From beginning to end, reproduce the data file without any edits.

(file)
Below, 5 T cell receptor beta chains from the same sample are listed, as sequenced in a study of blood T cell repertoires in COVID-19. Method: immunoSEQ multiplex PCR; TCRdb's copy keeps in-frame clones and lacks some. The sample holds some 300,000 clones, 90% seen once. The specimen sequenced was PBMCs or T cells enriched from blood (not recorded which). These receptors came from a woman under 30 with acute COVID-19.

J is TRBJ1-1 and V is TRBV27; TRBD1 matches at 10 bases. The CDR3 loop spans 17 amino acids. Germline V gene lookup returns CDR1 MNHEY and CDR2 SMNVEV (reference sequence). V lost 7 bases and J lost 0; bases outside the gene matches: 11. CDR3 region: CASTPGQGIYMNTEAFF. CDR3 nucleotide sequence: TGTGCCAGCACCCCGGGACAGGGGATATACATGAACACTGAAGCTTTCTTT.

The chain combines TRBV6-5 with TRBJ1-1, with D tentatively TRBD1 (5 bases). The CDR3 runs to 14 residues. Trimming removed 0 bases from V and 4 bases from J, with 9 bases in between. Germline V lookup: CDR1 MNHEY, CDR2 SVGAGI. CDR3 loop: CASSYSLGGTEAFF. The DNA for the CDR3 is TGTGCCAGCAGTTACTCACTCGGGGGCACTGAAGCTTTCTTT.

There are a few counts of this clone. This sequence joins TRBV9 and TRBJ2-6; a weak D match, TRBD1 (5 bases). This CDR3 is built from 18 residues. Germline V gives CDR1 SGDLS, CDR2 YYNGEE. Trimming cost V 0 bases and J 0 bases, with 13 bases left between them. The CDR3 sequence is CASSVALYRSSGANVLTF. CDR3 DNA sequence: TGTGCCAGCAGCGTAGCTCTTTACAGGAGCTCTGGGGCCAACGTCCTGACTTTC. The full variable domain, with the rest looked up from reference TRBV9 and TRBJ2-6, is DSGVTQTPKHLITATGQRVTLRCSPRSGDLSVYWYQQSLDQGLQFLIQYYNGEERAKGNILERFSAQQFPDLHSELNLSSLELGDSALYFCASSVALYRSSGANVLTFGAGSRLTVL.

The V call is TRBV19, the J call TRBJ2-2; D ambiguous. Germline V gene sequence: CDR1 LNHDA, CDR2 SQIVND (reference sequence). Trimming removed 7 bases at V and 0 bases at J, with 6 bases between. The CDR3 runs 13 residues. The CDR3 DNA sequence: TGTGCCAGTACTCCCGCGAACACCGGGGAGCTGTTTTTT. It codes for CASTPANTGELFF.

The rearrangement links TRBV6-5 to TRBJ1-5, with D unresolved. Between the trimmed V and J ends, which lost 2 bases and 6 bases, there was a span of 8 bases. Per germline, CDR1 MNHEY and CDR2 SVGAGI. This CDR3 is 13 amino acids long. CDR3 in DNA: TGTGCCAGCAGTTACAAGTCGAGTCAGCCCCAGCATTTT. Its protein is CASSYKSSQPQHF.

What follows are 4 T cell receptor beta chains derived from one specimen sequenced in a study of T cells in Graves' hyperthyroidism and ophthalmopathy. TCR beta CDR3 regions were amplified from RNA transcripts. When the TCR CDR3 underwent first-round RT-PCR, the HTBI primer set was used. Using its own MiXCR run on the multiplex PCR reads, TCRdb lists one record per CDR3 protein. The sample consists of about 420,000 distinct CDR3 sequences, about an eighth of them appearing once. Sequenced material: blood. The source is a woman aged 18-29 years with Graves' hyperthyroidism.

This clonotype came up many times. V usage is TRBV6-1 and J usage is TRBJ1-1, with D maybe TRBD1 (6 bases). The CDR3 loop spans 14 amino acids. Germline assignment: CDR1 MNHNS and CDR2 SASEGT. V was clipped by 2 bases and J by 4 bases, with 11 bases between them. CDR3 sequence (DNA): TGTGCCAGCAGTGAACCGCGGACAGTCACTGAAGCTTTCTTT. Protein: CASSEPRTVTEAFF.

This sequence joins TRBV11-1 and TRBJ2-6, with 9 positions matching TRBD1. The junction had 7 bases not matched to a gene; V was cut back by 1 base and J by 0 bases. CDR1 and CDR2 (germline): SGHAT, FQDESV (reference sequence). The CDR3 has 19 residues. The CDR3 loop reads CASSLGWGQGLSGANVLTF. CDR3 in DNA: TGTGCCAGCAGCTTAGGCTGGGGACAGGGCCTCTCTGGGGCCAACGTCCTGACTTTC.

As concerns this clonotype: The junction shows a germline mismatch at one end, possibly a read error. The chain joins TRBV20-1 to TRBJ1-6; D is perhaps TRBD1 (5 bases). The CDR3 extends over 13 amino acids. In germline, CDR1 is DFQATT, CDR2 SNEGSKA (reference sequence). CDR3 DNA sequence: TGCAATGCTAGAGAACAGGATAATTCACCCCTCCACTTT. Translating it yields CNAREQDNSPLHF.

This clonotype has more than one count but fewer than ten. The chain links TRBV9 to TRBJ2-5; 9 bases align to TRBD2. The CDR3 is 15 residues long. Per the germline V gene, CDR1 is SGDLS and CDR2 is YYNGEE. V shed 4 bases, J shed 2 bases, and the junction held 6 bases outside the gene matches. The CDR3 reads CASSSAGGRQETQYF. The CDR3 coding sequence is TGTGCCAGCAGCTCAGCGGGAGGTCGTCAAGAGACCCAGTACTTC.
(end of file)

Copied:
Below, 5 T cell receptor beta chains from the same sample are listed, as sequenced in a study of blood T cell repertoires in COVID-19. Method: immunoSEQ multiplex PCR; TCRdb's copy keeps in-frame clones and lacks some. The sample holds some 300,000 clones, 90% seen once. The specimen sequenced was PBMCs or T cells enriched from blood (not recorded which). These receptors came from a woman under 30 with acute COVID-19.

J is TRBJ1-1 and V is TRBV27; TRBD1 matches at 10 bases. The CDR3 loop spans 17 amino acids. Germline V gene lookup returns CDR1 MNHEY and CDR2 SMNVEV (reference sequence). V lost 7 bases and J lost 0; bases outside the gene matches: 11. CDR3 region: CASTPGQGIYMNTEAFF. CDR3 nucleotide sequence: TGTGCCAGCACCCCGGGACAGGGGATATACATGAACACTGAAGCTTTCTTT.

The chain combines TRBV6-5 with TRBJ1-1, with D tentatively TRBD1 (5 bases). The CDR3 runs to 14 residues. Trimming removed 0 bases from V and 4 bases from J, with 9 bases in between. Germline V lookup: CDR1 MNHEY, CDR2 SVGAGI. CDR3 loop: CASSYSLGGTEAFF. The DNA for the CDR3 is TGTGCCAGCAGTTACTCACTCGGGGGCACTGAAGCTTTCTTT.

There are a few counts of this clone. This sequence joins TRBV9 and TRBJ2-6; a weak D match, TRBD1 (5 bases). This CDR3 is built from 18 residues. Germline V gives CDR1 SGDLS, CDR2 YYNGEE. Trimming cost V 0 bases and J 0 bases, with 13 bases left between them. The CDR3 sequence is CASSVALYRSSGANVLTF. CDR3 DNA sequence: TGTGCCAGCAGCGTAGCTCTTTACAGGAGCTCTGGGGCCAACGTCCTGACTTTC. The full variable domain, with the rest looked up from reference TRBV9 and TRBJ2-6, is DSGVTQTPKHLITATGQRVTLRCSPRSGDLSVYWYQQSLDQGLQFLIQYYNGEERAKGNILERFSAQQFPDLHSELNLSSLELGDSALYFCASSVALYRSSGANVLTFGAGSRLTVL.

The V call is TRBV19, the J call TRBJ2-2; D ambiguous. Germline V gene sequence: CDR1 LNHDA, CDR2 SQIVND (reference sequence). Trimming removed 7 bases at V and 0 bases at J, with 6 bases between. The CDR3 runs 13 residues. The CDR3 DNA sequence: TGTGCCAGTACTCCCGCGAACACCGGGGAGCTGTTTTTT. It codes for CASTPANTGELFF.

The rearrangement links TRBV6-5 to TRBJ1-5, with D unresolved. Between the trimmed V and J ends, which lost 2 bases and 6 bases, there was a span of 8 bases. Per germline, CDR1 MNHEY and CDR2 SVGAGI. This CDR3 is 13 amino acids long. CDR3 in DNA: TGTGCCAGCAGTTACAAGTCGAGTCAGCCCCAGCATTTT. Its protein is CASSYKSSQPQHF.

What follows are 4 T cell receptor beta chains derived from one specimen sequenced in a study of T cells in Graves' hyperthyroidism and ophthalmopathy. TCR beta CDR3 regions were amplified from RNA transcripts. When the TCR CDR3 underwent first-round RT-PCR, the HTBI primer set was used. Using its own MiXCR run on the multiplex PCR reads, TCRdb lists one record per CDR3 protein. The sample consists of about 420,000 distinct CDR3 sequences, about an eighth of them appearing once. Sequenced material: blood. The source is a woman aged 18-29 years with Graves' hyperthyroidism.

This clonotype came up many times. V usage is TRBV6-1 and J usage is TRBJ1-1, with D maybe TRBD1 (6 bases). The CDR3 loop spans 14 amino acids. Germline assignment: CDR1 MNHNS and CDR2 SASEGT. V was clipped by 2 bases and J by 4 bases, with 11 bases between them. CDR3 sequence (DNA): TGTGCCAGCAGTGAACCGCGGACAGTCACTGAAGCTTTCTTT. Protein: CASSEPRTVTEAFF.

This sequence joins TRBV11-1 and TRBJ2-6, with 9 positions matching TRBD1. The junction had 7 bases not matched to a gene; V was cut back by 1 base and J by 0 bases. CDR1 and CDR2 (germline): SGHAT, FQDESV (reference sequence). The CDR3 has 19 residues. The CDR3 loop reads CASSLGWGQGLSGANVLTF. CDR3 in DNA: TGTGCCAGCAGCTTAGGCTGGGGACAGGGCCTCTCTGGGGCCAACGTCCTGACTTTC.

As concerns this clonotype: The junction shows a germline mismatch at one end, possibly a read error. The chain joins TRBV20-1 to TRBJ1-6; D is perhaps TRBD1 (5 bases). The CDR3 extends over 13 amino acids. In germline, CDR1 is DFQATT, CDR2 SNEGSKA (reference sequence). CDR3 DNA sequence: TGCAATGCTAGAGAACAGGATAATTCACCCCTCCACTTT. Translating it yields CNAREQDNSPLHF.

This clonotype has more than one count but fewer than ten. The chain links TRBV9 to TRBJ2-5; 9 bases align to TRBD2. The CDR3 is 15 residues long. Per the germline V gene, CDR1 is SGDLS and CDR2 is YYNGEE. V shed 4 bases, J shed 2 bases, and the junction held 6 bases outside the gene matches. The CDR3 reads CASSSAGGRQETQYF. The CDR3 coding sequence is TGTGCCAGCAGCTCAGCGGGAGGTCGTCAAGAGACCCAGTACTTC.